Tribute to Lindsay Weight

02 October 2006

In memory: Dr Lindsay Weight is remembered fondly by those who ran and worked with her.

UCT Comrades Marathon winner and lecturer Lindsay Weight died at her Hout Bay home on September 12, aged 44.

Weight was, in the words of James Evans (coach at the UCT Athletics Club) one of the club's icons. She was just one of three members of the club to have won the Comrades Marathon, which she did twice - in both 1983 and 1984. She was just 21 and a student at KwaZulu-Natal University when she won the 1983 race in a winning time of 7:12:56, becoming the first woman to earn a Comrades gold medal.

She did even better in the 1984 down run. Running in UCT colours, she became the first woman to break the seven-hour barrier, smashing the women's record by just over 18 minutes to win in a time of 6:46:35.

In total, she won 11 Comrades medals, including six golds and five bronze medals.

Weight also boasted a second in the Two Oceans Ultra Marathon. Her best marathon time, recorded some 22 years ago, is still the 53rd best ever by a South African woman.

She also played other roles in sport. She was also a popular radio and television commentator, and contributed regular pieces for magazines like Runner's World.

In addition, Weight, who finished her PhD at UCT, was a beloved academic in the Department of Human Biology, where she contributed to the recent changes in curriculum in the Faculty of Health Sciences. A dedicated teacher, she also signed up last year for the Higher Education Studies (HES) programme of the Centre for Higher Education Development (CHED), which covers teaching theory and practice.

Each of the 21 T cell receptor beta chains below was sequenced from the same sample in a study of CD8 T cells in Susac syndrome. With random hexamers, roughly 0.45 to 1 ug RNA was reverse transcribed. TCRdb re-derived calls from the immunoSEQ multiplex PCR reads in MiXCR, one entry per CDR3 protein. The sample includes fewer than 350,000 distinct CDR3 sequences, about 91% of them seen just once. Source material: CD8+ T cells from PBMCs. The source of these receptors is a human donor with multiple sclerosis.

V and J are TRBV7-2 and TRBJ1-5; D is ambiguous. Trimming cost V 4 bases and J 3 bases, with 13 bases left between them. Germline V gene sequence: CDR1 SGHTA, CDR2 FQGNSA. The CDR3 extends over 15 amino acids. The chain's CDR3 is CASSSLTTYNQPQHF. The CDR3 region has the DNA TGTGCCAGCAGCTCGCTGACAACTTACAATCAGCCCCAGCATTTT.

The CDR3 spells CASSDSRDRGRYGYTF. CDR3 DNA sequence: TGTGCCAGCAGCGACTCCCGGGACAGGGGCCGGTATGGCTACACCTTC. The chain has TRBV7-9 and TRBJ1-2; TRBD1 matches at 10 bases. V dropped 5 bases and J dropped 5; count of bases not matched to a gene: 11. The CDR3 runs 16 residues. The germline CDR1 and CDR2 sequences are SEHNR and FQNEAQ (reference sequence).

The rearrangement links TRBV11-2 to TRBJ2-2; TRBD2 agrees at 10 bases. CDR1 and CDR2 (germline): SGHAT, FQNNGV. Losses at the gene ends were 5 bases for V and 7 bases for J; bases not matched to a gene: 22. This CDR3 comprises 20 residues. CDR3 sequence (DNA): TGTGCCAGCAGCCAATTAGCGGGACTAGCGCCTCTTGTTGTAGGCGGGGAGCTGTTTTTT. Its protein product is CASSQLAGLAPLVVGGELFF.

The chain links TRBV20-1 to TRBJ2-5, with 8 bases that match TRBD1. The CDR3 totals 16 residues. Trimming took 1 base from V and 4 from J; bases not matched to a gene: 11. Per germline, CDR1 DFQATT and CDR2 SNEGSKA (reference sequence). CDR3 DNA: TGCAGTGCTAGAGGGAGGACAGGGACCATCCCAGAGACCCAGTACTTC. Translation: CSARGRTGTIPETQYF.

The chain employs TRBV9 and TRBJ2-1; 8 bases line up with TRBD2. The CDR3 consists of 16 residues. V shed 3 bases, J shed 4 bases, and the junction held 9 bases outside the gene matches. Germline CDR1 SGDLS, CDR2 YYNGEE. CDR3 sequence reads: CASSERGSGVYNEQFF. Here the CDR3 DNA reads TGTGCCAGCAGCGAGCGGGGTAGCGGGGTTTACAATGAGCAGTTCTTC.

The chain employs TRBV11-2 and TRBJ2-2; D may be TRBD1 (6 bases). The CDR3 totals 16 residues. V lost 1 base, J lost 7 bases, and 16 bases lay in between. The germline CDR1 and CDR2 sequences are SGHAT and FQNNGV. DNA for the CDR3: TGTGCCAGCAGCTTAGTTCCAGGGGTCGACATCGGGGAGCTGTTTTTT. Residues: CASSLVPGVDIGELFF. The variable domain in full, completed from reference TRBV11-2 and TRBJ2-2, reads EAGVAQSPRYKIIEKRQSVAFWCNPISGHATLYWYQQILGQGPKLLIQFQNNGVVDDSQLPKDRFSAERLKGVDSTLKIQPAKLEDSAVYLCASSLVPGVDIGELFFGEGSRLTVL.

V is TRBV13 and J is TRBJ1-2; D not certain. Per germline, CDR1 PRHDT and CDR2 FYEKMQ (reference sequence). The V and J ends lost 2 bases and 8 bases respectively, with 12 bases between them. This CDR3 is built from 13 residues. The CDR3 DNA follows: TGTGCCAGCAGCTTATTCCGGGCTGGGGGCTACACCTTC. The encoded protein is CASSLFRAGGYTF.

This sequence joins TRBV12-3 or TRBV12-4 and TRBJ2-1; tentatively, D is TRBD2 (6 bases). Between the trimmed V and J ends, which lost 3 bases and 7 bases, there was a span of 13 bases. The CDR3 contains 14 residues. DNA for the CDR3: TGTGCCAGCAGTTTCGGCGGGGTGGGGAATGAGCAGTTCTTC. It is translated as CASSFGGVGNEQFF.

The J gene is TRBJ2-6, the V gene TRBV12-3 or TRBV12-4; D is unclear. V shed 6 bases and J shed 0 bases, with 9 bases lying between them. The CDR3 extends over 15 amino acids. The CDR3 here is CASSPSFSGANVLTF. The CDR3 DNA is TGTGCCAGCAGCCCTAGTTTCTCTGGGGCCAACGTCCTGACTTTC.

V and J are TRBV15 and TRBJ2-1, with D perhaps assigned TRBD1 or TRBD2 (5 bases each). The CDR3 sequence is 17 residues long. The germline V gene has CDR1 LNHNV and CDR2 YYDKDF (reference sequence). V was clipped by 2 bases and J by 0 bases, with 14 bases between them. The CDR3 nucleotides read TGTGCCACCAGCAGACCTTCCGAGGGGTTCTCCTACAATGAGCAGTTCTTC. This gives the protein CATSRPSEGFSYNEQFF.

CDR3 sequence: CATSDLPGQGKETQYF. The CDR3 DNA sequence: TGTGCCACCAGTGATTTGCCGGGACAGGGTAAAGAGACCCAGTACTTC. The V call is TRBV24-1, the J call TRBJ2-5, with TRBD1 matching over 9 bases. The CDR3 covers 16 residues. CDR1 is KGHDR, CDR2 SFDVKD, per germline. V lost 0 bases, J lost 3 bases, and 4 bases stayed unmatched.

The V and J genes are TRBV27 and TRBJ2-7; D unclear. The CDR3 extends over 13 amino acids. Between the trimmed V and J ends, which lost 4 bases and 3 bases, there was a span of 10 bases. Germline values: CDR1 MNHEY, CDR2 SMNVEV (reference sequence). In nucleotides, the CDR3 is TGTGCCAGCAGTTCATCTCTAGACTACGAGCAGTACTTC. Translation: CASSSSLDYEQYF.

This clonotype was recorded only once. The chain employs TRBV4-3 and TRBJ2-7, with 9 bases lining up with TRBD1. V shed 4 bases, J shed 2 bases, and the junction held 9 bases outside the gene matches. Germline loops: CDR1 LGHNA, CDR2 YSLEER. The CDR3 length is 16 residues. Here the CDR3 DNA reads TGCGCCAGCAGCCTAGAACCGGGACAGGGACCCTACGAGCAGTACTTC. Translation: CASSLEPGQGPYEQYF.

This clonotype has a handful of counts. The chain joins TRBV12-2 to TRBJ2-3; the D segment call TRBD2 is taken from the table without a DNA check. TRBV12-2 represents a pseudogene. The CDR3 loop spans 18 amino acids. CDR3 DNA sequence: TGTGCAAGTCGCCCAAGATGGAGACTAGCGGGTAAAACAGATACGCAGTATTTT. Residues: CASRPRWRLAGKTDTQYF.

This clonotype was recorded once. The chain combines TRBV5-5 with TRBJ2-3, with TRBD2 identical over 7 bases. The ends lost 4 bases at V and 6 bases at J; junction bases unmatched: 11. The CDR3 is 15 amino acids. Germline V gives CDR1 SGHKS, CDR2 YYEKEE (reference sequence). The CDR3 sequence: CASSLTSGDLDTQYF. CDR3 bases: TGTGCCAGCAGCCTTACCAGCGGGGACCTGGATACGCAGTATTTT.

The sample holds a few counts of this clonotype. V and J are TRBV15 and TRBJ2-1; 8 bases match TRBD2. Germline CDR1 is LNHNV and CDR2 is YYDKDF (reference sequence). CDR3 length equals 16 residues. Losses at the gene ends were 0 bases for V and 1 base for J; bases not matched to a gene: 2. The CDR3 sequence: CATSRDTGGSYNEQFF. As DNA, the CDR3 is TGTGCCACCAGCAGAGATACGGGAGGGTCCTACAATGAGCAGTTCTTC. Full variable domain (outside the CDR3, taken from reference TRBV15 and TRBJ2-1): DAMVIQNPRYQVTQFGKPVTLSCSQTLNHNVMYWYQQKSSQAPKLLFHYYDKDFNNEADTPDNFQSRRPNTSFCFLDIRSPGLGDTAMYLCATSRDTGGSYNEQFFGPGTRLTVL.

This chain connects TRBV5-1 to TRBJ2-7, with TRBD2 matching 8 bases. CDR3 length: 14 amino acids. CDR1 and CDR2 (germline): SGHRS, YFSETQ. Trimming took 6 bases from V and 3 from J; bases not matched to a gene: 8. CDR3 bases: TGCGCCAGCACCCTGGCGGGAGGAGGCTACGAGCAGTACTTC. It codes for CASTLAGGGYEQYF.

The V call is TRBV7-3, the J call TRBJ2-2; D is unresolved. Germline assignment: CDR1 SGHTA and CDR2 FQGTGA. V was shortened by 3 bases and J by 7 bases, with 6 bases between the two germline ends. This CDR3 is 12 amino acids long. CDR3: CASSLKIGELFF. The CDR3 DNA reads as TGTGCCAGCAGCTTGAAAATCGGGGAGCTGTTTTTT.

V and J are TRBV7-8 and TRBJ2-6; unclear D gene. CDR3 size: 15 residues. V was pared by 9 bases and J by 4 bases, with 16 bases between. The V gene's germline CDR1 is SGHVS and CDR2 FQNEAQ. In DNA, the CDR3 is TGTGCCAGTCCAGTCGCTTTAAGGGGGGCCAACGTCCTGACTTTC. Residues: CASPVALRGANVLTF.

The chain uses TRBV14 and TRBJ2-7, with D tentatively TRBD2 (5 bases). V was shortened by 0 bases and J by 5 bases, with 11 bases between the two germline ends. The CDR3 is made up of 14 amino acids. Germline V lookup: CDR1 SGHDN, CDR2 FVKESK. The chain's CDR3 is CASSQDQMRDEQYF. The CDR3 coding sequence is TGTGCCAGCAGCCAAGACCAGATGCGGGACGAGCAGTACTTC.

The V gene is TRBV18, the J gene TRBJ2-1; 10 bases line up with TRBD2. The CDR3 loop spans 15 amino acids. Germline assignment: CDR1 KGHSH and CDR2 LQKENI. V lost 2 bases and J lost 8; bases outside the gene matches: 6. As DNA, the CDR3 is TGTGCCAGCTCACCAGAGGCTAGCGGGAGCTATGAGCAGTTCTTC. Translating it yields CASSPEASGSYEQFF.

"She excelled in all aspects of her life," said Professor Sue Kidson, head of the Department of Human Biology, in a newspaper interview. "Lindsay cared a lot about her students and got to know each one personally."

Weight was just as eager to pass on what she knew about running to the young members of the athletics club at UCT, and beyond.

"Lindsay became quite passionate about assisting younger people and was always willing to offer advice and assistance," says Evans. "She did not hesitate to accept our invitation to participate in our series of talks earlier this year."

Many have paid tribute to Weight over recent weeks. The Faculty of Health Sciences hosted a memorial service in her honour on September 14. Students groups arranged a similar event.

On September 23, the Sports Science Institute of South Africa (SSISA) and her husband, Ian, hosted a memorial run in her honour.

Her family has also established a fund in her name at UCT, which will benefit promising young female athletes with limited means to support themselves in further education.

Donations can be made to:
Bank: Standard Bank of South Africa
Account Holder: UCT Donations Account
Branch: Rondebosch
Branch Code: 02 50 09
Account Number: 07 152 2387
Account Type: Current
Beneficiary Reference: Lindsay Weight Memorial Scholarship Fund.

Weight is survived by her children Christopher (11) and Genevieve (6), and her husband, Ian.

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